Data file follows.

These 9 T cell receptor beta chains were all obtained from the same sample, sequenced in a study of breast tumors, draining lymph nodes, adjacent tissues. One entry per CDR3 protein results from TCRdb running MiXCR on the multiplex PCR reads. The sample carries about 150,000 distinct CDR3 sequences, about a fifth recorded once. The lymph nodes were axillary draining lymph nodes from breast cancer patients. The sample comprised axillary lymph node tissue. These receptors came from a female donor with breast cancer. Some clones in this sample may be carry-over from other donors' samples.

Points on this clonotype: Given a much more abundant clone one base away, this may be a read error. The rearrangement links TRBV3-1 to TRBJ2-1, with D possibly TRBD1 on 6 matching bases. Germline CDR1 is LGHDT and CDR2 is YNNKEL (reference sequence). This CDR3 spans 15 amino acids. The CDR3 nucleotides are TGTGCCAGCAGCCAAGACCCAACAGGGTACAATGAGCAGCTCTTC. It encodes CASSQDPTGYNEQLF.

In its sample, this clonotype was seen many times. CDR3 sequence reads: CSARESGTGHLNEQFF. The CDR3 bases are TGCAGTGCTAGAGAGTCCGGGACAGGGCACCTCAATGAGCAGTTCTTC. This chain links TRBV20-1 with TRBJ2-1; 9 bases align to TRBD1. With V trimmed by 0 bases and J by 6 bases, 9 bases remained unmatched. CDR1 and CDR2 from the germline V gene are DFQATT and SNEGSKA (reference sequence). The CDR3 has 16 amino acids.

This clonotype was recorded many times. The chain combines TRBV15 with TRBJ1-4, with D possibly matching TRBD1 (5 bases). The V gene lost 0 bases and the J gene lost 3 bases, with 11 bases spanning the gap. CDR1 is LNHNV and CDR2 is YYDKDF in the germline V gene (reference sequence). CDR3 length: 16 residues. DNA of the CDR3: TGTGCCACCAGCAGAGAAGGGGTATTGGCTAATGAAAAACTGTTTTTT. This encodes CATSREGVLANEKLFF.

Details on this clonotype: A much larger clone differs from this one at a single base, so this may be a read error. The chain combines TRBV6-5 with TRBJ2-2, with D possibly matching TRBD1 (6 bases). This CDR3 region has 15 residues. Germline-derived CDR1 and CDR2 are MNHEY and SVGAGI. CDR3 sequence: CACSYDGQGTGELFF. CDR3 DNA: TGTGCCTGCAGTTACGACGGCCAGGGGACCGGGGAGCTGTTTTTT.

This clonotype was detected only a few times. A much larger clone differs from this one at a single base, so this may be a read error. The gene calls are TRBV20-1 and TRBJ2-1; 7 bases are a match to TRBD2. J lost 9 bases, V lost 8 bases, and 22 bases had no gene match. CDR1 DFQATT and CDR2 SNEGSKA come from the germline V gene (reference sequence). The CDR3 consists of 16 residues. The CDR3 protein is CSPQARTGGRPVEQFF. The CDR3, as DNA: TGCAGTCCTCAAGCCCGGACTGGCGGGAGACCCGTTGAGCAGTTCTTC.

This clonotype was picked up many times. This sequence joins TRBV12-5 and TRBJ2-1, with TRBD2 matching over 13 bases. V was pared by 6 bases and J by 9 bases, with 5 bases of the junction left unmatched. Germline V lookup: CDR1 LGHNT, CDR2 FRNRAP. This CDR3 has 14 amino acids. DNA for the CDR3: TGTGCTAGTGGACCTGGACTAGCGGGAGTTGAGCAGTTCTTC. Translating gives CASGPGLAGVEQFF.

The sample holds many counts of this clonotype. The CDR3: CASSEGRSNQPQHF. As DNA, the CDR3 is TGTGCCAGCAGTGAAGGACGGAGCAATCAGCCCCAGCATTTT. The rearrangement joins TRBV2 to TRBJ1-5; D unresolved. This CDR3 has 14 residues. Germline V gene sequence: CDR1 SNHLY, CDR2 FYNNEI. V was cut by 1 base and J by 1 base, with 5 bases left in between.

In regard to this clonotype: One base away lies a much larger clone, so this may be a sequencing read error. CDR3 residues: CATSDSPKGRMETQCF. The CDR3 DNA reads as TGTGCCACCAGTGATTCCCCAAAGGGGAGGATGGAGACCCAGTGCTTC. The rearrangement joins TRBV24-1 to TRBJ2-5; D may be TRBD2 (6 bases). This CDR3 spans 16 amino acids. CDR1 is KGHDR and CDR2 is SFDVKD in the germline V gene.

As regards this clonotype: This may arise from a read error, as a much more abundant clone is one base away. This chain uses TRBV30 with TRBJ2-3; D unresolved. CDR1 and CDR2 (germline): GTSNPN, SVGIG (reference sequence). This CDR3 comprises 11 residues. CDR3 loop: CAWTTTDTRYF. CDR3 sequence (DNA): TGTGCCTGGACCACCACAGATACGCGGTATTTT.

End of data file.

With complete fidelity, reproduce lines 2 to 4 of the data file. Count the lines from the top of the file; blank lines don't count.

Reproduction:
Points on this clonotype: Given a much more abundant clone one base away, this may be a read error. The rearrangement links TRBV3-1 to TRBJ2-1, with D possibly TRBD1 on 6 matching bases. Germline CDR1 is LGHDT and CDR2 is YNNKEL (reference sequence). This CDR3 spans 15 amino acids. The CDR3 nucleotides are TGTGCCAGCAGCCAAGACCCAACAGGGTACAATGAGCAGCTCTTC. It encodes CASSQDPTGYNEQLF.

In its sample, this clonotype was seen many times. CDR3 sequence reads: CSARESGTGHLNEQFF. The CDR3 bases are TGCAGTGCTAGAGAGTCCGGGACAGGGCACCTCAATGAGCAGTTCTTC. This chain links TRBV20-1 with TRBJ2-1; 9 bases align to TRBD1. With V trimmed by 0 bases and J by 6 bases, 9 bases remained unmatched. CDR1 and CDR2 from the germline V gene are DFQATT and SNEGSKA (reference sequence). The CDR3 has 16 amino acids.

This clonotype was recorded many times. The chain combines TRBV15 with TRBJ1-4, with D possibly matching TRBD1 (5 bases). The V gene lost 0 bases and the J gene lost 3 bases, with 11 bases spanning the gap. CDR1 is LNHNV and CDR2 is YYDKDF in the germline V gene (reference sequence). CDR3 length: 16 residues. DNA of the CDR3: TGTGCCACCAGCAGAGAAGGGGTATTGGCTAATGAAAAACTGTTTTTT. This encodes CATSREGVLANEKLFF.